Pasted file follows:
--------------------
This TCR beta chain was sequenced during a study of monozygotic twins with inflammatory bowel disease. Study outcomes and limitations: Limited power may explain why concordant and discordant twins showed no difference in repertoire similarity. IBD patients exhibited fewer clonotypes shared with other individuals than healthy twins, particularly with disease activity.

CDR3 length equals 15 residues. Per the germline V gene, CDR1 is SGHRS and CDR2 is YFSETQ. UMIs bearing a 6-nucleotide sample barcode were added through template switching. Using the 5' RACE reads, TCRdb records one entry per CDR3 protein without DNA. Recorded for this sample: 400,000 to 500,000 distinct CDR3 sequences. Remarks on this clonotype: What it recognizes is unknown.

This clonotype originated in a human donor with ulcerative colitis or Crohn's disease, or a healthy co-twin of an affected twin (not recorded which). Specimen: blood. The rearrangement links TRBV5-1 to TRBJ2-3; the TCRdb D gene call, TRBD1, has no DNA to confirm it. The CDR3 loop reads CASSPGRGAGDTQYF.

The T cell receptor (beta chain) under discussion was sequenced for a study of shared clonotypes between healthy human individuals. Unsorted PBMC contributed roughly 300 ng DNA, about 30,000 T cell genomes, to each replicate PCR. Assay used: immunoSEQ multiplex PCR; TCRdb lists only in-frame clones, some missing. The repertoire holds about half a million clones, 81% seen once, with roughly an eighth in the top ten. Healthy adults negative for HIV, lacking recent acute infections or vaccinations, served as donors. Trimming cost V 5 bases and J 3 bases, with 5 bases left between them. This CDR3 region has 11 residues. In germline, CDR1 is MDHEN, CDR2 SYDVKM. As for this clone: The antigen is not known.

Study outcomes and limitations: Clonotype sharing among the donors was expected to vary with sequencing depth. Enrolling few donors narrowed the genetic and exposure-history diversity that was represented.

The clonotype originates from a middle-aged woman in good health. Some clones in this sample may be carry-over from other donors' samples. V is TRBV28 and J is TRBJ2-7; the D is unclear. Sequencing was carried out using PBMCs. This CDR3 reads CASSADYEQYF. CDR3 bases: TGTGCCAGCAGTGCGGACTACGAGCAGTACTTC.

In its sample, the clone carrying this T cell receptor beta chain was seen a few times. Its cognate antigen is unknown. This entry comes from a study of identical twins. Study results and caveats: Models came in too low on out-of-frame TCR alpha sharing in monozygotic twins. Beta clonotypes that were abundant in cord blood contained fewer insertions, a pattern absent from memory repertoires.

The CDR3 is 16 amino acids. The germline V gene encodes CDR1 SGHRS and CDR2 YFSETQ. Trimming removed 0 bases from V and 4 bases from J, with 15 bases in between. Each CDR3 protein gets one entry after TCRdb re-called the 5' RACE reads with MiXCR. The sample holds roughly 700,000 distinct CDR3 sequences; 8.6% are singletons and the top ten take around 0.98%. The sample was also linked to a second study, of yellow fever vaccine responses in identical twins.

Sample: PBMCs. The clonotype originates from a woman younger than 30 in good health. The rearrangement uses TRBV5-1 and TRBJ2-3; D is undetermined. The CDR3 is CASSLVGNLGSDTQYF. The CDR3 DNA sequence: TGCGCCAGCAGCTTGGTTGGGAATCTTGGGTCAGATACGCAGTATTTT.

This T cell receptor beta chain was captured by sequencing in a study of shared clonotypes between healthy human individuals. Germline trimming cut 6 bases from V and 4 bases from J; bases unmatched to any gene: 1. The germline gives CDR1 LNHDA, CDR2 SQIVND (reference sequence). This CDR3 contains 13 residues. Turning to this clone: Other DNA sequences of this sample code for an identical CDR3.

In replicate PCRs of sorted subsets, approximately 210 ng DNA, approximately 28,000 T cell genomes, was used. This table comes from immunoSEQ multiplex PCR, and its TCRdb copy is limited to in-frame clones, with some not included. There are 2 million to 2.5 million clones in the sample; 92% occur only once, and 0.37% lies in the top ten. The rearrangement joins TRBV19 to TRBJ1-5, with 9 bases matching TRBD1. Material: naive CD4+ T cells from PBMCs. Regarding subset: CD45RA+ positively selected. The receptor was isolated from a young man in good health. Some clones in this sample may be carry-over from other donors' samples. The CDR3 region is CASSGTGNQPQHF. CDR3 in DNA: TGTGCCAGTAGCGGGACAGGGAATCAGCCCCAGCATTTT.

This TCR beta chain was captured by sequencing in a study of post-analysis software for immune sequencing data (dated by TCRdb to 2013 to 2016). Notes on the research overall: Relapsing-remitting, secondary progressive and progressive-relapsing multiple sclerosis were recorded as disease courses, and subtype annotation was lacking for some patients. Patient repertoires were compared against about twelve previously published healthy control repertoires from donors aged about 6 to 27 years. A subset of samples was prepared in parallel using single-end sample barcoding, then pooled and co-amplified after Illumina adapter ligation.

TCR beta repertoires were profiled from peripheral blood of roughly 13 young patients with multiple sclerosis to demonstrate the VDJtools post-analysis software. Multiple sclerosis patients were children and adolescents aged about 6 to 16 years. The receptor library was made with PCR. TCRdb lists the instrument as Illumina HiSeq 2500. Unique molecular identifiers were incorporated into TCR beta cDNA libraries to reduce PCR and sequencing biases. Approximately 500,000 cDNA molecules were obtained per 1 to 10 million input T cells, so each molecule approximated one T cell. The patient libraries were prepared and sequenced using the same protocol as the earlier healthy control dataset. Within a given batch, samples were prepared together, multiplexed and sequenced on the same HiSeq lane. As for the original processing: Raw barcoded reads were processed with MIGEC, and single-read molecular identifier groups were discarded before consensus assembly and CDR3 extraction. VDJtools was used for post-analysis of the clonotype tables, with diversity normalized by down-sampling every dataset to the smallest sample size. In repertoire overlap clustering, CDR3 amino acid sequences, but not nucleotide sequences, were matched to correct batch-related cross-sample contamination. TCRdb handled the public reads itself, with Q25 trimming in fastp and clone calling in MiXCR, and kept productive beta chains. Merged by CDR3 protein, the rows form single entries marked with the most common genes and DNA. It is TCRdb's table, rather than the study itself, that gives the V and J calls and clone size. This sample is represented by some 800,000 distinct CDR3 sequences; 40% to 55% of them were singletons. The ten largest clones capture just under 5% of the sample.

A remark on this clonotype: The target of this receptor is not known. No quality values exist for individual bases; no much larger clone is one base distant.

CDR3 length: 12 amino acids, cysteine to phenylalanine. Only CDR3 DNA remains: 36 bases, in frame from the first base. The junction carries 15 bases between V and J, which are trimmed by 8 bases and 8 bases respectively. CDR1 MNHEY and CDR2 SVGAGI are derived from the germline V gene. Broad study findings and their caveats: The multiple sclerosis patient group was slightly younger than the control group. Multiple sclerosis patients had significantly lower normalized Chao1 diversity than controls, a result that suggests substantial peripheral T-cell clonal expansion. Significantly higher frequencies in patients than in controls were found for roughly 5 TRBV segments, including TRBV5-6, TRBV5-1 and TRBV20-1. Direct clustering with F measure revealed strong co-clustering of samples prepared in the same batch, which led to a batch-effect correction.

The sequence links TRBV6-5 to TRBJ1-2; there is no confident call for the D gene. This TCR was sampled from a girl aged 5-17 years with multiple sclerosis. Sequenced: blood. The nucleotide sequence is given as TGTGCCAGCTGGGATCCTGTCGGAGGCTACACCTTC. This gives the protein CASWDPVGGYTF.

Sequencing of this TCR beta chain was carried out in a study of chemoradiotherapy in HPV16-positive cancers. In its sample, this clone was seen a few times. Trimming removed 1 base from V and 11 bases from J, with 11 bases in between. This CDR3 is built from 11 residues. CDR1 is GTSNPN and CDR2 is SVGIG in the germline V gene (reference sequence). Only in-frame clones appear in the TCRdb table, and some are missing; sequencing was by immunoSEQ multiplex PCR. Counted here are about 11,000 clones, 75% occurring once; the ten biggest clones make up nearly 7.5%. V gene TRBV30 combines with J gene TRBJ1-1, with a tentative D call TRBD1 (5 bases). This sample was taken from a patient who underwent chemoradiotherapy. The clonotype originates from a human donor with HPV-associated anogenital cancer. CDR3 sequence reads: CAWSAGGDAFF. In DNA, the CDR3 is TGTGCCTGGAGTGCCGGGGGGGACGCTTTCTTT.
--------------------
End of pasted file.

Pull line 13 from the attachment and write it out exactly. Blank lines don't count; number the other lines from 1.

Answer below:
TCR beta repertoires were profiled from peripheral blood of roughly 13 young patients with multiple sclerosis to demonstrate the VDJtools post-analysis software. Multiple sclerosis patients were children and adolescents aged about 6 to 16 years. The receptor library was made with PCR. TCRdb lists the instrument as Illumina HiSeq 2500. Unique molecular identifiers were incorporated into TCR beta cDNA libraries to reduce PCR and sequencing biases. Approximately 500,000 cDNA molecules were obtained per 1 to 10 million input T cells, so each molecule approximated one T cell. The patient libraries were prepared and sequenced using the same protocol as the earlier healthy control dataset. Within a given batch, samples were prepared together, multiplexed and sequenced on the same HiSeq lane. As for the original processing: Raw barcoded reads were processed with MIGEC, and single-read molecular identifier groups were discarded before consensus assembly and CDR3 extraction. VDJtools was used for post-analysis of the clonotype tables, with diversity normalized by down-sampling every dataset to the smallest sample size. In repertoire overlap clustering, CDR3 amino acid sequences, but not nucleotide sequences, were matched to correct batch-related cross-sample contamination. TCRdb handled the public reads itself, with Q25 trimming in fastp and clone calling in MiXCR, and kept productive beta chains. Merged by CDR3 protein, the rows form single entries marked with the most common genes and DNA. It is TCRdb's table, rather than the study itself, that gives the V and J calls and clone size. This sample is represented by some 800,000 distinct CDR3 sequences; 40% to 55% of them were singletons. The ten largest clones capture just under 5% of the sample.